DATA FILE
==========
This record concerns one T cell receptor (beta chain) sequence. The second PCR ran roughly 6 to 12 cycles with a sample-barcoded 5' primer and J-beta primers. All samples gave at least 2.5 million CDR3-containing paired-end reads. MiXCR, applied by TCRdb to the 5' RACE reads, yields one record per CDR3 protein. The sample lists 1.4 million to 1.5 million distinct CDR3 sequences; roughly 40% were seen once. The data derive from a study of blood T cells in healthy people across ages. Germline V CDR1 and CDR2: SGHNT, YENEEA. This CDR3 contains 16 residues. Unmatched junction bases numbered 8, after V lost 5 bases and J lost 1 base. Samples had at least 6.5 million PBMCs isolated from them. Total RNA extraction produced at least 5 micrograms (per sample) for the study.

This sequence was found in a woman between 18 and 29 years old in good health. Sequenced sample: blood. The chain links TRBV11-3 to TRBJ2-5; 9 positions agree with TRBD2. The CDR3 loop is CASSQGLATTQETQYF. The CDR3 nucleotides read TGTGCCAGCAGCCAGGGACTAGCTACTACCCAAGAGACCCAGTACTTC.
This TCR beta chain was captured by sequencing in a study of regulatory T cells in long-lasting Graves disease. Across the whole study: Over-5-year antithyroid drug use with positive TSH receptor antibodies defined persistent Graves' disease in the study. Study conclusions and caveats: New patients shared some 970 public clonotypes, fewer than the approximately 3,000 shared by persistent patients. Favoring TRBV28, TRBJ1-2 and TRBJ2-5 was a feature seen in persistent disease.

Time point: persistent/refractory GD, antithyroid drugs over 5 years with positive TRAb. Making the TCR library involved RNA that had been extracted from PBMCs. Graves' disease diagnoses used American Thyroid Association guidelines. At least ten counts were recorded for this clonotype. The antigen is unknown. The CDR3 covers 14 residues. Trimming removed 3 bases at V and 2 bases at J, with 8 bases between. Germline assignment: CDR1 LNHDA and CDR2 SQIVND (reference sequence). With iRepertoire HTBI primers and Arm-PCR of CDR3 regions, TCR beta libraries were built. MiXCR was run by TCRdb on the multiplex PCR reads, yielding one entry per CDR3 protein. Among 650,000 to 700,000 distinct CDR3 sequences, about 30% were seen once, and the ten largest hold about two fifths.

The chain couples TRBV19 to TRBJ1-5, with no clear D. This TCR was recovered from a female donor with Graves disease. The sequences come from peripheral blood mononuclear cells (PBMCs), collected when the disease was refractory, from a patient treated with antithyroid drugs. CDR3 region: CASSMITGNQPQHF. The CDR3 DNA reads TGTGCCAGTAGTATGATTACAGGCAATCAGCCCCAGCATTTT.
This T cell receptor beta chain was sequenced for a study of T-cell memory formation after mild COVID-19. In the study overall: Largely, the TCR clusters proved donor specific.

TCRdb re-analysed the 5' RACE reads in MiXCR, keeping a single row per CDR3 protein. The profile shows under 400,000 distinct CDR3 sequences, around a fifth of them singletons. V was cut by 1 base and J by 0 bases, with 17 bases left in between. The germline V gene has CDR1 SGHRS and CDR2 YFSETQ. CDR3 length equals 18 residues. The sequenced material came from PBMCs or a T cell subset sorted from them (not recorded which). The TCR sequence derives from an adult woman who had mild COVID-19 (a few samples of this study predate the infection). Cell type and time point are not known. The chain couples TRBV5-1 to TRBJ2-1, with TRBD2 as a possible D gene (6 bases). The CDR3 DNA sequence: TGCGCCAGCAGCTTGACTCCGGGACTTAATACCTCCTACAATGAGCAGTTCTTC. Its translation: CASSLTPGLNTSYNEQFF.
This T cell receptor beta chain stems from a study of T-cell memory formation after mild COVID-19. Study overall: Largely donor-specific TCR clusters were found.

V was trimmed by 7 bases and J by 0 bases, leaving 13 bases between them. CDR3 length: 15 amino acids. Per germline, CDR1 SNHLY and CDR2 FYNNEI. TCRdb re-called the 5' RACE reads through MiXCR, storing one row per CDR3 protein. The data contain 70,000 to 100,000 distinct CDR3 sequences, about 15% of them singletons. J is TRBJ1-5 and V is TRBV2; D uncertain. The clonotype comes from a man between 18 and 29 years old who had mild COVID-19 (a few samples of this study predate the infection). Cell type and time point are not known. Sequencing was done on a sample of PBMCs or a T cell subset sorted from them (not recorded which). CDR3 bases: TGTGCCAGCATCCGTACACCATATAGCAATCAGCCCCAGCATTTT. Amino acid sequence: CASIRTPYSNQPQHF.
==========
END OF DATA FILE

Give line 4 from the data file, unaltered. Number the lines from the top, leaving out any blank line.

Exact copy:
Time point: persistent/refractory GD, antithyroid drugs over 5 years with positive TRAb. Making the TCR library involved RNA that had been extracted from PBMCs. Graves' disease diagnoses used American Thyroid Association guidelines. At least ten counts were recorded for this clonotype. The antigen is unknown. The CDR3 covers 14 residues. Trimming removed 3 bases at V and 2 bases at J, with 8 bases between. Germline assignment: CDR1 LNHDA and CDR2 SQIVND (reference sequence). With iRepertoire HTBI primers and Arm-PCR of CDR3 regions, TCR beta libraries were built. MiXCR was run by TCRdb on the multiplex PCR reads, yielding one entry per CDR3 protein. Among 650,000 to 700,000 distinct CDR3 sequences, about 30% were seen once, and the ten largest hold about two fifths.